Death knell for the Paris agreement The climate change agreement reached at the 2015 United Nations Climate Change Conference (COP21) in Paris was historic, moving the world toward a low-carbon future by setting the goal of keeping global temperature increases below 2 degrees Celsius. During his campaign, President Trump vowed to pull out of the 196-nation agreement, though he subsequently told the New York Times he would keep “open mind.” Because the agreement relies on peer pressure and market signals to achieve non-binding pledges, a U.S. pullout would likely be fatal. Some have speculated, however, that a U.S. pullout might ignite climate change activism around the world, including civil disobedience and a carbon-pollution import tax on American-made goods, that could help achieve the goals of the agreement.

Developing nations: bullish on renewables – Renewable energy investment in developing countries set a new world record in 2015, topping investment in developed economies for the first time – a trend that is expected to continue in 2017. Investments in renewable energy in developing nations were up 10 percent over 2014, while those in developed nations were down 8 percent. The shift was attributed to China’s push for renewable energy, the surge in demand for electricity in emerging countries and sluggish economic growth in the developed world by a 2016 report from the Frankfurt School – UNEP Collaborating Centre for Climate & Sustainable Energy Finance and Bloomberg New Energy Finance. European investment in renewable energy declined by 21 percent due to cutbacks in subsidies, but U.S. investment grew by 19 percent.

Residential energy storage takes off — The boom in energy storage is allowing homeowners with solar to use the grid as a backup, or even to cut the cord the cord entirely. Global annual residential energy storage system  deployments are expected to increase from approximately 95 megawatts in 2016 to 3.8 gigawatts in 2025, according to Navigant Research. The market is being driven by increased implementation of residential solar, falling storage system costs, rising electricity costs and concerns about grid reliability. The U.S. market is dominated by California, but deployments are growing in other states, according to the U.S. Energy Storage Monitor Q4 2016 report from GTM Research and the Energy Storage Association. In the future, storage systems could reduce peak demand, limiting the need for new “peaker” plants.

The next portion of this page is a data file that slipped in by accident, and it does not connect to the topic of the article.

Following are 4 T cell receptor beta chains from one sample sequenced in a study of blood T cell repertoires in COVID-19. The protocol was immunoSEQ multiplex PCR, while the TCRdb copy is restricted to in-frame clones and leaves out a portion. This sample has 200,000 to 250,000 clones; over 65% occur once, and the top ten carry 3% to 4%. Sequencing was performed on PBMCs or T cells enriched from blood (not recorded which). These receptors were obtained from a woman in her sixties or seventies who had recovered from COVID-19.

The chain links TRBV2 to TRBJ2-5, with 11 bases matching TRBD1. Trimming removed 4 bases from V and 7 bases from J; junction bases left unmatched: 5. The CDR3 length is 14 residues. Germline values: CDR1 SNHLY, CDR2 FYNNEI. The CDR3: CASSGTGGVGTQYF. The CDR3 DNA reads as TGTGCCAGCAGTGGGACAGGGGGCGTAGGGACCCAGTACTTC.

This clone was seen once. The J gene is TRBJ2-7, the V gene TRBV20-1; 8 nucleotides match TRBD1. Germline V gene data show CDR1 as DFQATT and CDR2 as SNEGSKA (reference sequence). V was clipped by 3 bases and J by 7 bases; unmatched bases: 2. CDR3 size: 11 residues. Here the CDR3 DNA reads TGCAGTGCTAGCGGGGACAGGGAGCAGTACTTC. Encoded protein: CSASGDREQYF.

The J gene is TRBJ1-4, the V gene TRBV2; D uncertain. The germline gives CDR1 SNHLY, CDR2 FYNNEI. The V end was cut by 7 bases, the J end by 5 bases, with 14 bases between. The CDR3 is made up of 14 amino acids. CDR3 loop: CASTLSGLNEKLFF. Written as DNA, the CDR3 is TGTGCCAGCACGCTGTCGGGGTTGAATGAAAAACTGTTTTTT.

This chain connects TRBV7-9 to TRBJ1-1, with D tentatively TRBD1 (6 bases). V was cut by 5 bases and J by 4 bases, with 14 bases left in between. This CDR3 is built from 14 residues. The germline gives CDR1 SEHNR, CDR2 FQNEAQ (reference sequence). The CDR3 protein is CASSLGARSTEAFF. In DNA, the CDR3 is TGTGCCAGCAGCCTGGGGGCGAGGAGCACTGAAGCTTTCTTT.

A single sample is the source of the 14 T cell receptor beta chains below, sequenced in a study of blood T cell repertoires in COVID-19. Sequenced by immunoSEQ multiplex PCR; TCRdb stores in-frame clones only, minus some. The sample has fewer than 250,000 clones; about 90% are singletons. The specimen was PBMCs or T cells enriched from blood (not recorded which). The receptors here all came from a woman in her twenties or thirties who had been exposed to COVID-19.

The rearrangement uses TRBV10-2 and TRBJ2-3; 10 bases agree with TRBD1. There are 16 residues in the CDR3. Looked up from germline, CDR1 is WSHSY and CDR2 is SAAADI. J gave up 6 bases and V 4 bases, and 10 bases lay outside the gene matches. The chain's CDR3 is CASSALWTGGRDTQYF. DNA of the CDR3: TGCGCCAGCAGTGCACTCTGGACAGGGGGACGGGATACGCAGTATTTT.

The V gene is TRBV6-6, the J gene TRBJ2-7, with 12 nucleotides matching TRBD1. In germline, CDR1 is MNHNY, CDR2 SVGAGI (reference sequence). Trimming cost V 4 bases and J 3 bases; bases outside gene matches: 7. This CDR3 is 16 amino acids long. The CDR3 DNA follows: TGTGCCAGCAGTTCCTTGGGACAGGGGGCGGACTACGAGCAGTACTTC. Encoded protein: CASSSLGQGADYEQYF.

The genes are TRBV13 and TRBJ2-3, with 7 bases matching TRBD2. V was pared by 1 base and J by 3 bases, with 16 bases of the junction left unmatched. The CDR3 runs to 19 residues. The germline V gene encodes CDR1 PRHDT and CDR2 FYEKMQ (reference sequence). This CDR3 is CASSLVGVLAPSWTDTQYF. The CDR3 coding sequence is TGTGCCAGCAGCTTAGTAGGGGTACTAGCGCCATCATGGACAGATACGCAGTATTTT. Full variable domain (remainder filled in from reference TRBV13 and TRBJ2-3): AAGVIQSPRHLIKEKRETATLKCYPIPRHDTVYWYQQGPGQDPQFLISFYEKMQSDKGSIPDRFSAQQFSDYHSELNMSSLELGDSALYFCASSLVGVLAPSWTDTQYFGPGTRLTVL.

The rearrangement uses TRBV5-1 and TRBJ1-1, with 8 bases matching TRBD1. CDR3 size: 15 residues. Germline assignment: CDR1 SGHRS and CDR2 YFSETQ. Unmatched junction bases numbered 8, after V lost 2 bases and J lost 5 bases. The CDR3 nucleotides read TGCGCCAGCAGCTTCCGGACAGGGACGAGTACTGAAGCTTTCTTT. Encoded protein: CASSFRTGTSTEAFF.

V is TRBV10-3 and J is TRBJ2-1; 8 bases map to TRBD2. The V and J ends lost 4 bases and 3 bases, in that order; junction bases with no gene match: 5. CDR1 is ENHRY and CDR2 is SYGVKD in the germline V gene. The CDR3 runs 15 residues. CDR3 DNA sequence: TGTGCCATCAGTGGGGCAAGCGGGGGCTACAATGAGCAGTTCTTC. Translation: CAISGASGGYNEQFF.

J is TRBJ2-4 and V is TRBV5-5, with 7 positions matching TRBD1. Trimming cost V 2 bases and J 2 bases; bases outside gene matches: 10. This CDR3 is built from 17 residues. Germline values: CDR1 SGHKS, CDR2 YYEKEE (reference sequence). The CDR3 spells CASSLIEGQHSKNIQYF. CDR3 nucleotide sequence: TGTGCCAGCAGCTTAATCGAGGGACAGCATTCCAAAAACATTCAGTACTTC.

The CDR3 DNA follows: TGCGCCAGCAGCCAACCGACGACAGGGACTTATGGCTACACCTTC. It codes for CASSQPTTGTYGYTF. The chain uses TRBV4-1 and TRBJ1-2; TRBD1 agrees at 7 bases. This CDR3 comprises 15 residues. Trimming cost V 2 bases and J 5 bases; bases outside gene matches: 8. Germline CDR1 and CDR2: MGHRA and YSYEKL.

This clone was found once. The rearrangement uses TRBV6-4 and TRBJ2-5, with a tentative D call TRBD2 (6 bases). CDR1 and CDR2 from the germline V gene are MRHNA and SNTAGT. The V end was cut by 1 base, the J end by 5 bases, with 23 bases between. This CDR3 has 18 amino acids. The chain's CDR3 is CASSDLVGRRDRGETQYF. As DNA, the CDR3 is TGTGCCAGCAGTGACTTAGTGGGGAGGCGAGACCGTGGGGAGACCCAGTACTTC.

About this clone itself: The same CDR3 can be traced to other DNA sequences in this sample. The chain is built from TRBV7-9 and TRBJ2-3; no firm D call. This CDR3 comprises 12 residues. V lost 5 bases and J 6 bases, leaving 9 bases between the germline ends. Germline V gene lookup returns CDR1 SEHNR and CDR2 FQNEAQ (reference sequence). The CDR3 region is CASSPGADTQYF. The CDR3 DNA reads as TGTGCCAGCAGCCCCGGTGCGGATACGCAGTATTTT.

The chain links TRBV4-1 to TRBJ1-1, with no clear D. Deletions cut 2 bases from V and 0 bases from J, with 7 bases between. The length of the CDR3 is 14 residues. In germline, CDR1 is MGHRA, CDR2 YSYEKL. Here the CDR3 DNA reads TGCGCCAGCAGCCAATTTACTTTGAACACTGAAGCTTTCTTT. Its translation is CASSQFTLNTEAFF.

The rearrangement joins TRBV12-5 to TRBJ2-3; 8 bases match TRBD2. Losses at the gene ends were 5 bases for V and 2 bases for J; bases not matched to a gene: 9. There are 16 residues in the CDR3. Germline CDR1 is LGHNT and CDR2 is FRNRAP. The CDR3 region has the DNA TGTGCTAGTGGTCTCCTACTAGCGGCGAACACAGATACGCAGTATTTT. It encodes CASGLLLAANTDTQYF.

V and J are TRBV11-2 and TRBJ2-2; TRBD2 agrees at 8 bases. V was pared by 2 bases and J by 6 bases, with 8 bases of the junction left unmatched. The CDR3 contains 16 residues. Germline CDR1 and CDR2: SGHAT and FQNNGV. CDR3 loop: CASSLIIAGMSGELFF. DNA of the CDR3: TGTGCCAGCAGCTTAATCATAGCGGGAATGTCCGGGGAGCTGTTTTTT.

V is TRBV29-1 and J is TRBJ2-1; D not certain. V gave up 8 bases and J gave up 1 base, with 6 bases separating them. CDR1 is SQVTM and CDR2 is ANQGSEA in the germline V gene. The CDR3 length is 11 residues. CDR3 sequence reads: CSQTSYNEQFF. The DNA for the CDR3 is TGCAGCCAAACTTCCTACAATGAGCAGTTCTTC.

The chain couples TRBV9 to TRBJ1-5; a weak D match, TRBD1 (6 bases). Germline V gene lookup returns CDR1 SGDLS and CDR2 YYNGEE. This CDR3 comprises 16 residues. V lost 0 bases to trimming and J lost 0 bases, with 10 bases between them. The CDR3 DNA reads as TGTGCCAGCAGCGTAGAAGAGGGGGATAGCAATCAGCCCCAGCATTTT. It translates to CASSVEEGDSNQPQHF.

Slowing of residential solar growth – As the pool of early residential solar adopters diminishes, residential solar companies are scrabbling for new customers. The cost and difficulty of landing new leads has led to a slowdown in residential solar growth, according to the Solar Energy Industries Association’s (SEIA) Solar Market Insight Report 2016 Q4. For only the second time in five years, the residential solar PV market fell quarter-over-quarter, due primarily to a slowdown in major state markets. SEIA reports that continued growth of residential solar will depend on the industry’s ability to adapt to a maturing customer environment. In particular, the report cited the issues of customer fatigue in neighborhoods flooded with door-to-door salesmen and a shift in preference for consumer loans over leases and Power Purchase Agreements that has grown more quickly than expected.

Solar driving new electric generating capacity – U.S. solar installations drove 60 percent of new electric generating capacity in Q3 2016, a record that contributed to the quarter’s ranking as the largest ever for the U.S. solar industry, according to SEIA’s Solar Market Insight Report 2016 Q4. A total of 3.2 GWdc of utility PV projects came on-line in Q3 2016, accounting for 77 percent of installed PV capacity. The trend is expected to continue in 2017. Interestingly, more than 70 percent of the 2017 project pipeline comes from drivers other than renewable portfolio standards (RPS). Federal PURPA (Public Utility Regulatory Policies Act) legislation is expected to be the biggest driver in 2017. PURPA requires utilities to procure energy from small-scale renewable energy projects if they are priced at or below the cost of building additional power themselves. Utilities are also adding solar as a hedge against natural gas price volatility.